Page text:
Temporal changes in myocardial infarction incidence rates are associated with periods of perceived psychosocial stress: A SWEDEHEART national registry study

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Psychosocial stress might trigger myocardial infarction (MI). Increased MI incidence coincides with recurrent time periods during the year perceived as particularly stressful in the population.


A stress-triggering hypothesis on the risk of MI onset was investigated with Swedish population data on MI hospital admission date and symptom onset date (N = 156,690; 148,176) as registered from 2006 through 2013 in the national quality registry database Swedish Web-system for Enhancement and Development of Evidence-based care in Heart disease Evaluated According to Recommended Therapies (SWEDEHEART). Poisson regression was applied to analyze daily MI rates during days belonging to the Christmas and New Year holidays, turns of the month, Mondays, weekends, and summer vacation in July compared with remaining control days.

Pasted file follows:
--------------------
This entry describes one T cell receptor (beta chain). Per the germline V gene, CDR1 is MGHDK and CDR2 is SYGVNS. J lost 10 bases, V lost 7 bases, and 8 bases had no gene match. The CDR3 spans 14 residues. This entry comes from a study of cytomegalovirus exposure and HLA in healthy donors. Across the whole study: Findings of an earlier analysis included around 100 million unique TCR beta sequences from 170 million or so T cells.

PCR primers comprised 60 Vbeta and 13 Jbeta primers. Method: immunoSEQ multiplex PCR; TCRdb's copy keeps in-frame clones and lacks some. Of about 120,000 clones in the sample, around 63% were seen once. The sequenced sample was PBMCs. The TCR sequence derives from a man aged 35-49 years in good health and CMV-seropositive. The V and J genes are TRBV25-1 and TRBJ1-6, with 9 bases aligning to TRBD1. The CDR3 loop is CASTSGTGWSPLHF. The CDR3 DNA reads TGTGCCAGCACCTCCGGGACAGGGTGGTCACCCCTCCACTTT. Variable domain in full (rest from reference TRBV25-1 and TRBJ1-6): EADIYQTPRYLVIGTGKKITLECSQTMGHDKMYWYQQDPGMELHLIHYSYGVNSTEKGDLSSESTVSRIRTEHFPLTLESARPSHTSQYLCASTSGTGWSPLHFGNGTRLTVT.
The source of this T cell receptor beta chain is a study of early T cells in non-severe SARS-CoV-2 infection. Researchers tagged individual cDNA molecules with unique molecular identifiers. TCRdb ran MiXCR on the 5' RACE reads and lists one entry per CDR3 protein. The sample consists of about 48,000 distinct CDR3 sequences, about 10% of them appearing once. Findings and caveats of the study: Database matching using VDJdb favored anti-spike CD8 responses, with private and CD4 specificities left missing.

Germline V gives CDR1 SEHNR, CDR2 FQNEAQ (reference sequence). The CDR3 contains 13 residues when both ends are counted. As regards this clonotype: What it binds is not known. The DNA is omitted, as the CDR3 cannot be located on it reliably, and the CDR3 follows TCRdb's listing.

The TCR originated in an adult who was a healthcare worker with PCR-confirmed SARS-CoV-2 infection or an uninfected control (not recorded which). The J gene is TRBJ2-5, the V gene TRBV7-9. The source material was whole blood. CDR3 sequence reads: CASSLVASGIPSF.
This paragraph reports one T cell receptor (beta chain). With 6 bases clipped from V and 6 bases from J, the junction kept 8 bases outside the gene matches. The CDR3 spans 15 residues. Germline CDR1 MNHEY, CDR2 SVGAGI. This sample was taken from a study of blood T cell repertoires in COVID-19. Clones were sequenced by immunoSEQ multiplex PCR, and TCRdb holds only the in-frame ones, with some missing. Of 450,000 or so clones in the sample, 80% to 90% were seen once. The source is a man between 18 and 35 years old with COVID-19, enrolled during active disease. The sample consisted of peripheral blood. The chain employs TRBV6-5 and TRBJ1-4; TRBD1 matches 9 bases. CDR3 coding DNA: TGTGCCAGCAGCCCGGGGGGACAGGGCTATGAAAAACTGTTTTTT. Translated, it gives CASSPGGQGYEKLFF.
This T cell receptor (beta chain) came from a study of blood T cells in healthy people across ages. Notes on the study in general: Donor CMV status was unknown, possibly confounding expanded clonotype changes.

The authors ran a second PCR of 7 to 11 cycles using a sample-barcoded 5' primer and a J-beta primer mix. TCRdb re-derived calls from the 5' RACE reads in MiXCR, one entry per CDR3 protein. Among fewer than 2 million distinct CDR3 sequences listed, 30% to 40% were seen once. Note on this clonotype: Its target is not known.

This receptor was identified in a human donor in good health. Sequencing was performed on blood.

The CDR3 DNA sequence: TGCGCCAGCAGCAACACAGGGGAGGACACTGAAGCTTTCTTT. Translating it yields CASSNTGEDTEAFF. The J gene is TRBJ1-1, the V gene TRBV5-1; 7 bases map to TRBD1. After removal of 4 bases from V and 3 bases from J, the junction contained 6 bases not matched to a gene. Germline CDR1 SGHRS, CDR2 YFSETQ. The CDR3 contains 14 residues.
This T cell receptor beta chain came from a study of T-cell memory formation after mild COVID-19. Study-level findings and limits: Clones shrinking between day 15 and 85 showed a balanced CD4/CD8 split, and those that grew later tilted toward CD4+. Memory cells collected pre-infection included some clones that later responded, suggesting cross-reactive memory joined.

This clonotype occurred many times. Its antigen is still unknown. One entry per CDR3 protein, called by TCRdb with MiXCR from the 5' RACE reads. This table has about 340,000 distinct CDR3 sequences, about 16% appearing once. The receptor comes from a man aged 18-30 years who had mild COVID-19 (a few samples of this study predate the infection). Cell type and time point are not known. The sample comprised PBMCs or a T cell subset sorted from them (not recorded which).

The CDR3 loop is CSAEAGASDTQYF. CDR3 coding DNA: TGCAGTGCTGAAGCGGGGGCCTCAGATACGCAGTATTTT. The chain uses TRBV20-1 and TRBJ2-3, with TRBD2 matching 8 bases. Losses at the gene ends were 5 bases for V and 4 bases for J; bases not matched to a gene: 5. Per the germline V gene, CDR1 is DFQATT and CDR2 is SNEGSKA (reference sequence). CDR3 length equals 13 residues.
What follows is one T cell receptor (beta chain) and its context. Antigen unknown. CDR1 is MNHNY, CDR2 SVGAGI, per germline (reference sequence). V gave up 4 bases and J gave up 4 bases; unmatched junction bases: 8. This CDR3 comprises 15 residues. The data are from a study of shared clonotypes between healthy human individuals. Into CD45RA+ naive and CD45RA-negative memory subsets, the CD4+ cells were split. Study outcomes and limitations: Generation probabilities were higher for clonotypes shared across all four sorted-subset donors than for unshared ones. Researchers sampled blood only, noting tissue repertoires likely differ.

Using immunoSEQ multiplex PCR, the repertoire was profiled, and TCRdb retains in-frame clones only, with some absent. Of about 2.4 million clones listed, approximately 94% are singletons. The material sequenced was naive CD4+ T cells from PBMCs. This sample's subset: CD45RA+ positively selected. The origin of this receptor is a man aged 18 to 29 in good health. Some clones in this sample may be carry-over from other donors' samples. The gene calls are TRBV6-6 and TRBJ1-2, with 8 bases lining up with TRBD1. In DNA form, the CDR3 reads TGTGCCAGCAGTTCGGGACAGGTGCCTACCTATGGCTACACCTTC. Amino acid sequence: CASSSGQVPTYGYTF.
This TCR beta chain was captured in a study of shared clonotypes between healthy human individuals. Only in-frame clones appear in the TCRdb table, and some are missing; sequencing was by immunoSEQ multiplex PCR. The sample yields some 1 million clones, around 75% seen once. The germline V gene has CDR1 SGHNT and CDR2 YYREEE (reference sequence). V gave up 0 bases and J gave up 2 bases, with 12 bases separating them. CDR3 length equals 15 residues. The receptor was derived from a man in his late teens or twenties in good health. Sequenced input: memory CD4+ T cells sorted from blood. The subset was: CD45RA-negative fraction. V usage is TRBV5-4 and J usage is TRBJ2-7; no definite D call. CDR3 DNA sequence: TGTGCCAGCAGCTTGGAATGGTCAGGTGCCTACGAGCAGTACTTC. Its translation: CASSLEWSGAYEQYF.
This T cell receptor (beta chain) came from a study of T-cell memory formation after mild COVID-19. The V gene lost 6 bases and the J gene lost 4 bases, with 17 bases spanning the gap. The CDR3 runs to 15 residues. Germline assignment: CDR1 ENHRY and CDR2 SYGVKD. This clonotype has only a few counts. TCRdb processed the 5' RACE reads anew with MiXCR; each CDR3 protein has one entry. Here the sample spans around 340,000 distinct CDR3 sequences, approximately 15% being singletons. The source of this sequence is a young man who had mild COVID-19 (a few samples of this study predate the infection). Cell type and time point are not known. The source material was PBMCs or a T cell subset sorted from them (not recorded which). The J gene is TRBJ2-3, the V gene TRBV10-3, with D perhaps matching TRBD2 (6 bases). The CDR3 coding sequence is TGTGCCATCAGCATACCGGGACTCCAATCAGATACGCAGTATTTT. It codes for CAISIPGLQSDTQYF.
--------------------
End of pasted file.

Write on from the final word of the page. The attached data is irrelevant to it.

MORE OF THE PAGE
Adjusted incidence rate ratios (IRRs) for MI rates were higher during Christmas and New Year holidays (IRR = 1.07 [1.04–1.09], P < .001) and on Mondays (IRR = 1.11 [1.09–1.13], P < .001) and lower in July (IRR = 0.92 [0.90–0.94], P < .001) and over weekends (IRR = 0.88 [0.87–0.89], P < .001), yet not during the turns of the month (IRR = 1.01 [1.00–1.02], P = .891). These findings were also predominantly robust with symptom onset as alternative outcome, when adjusting for both established and some suggested-but-untested confounders, and in 8 subgroups.


Fluctuations in daily MI incidence rates are systematically related to time periods of presumed psychosocial stress. Further research might clarify mechanisms that are amenable to clinical alteration.

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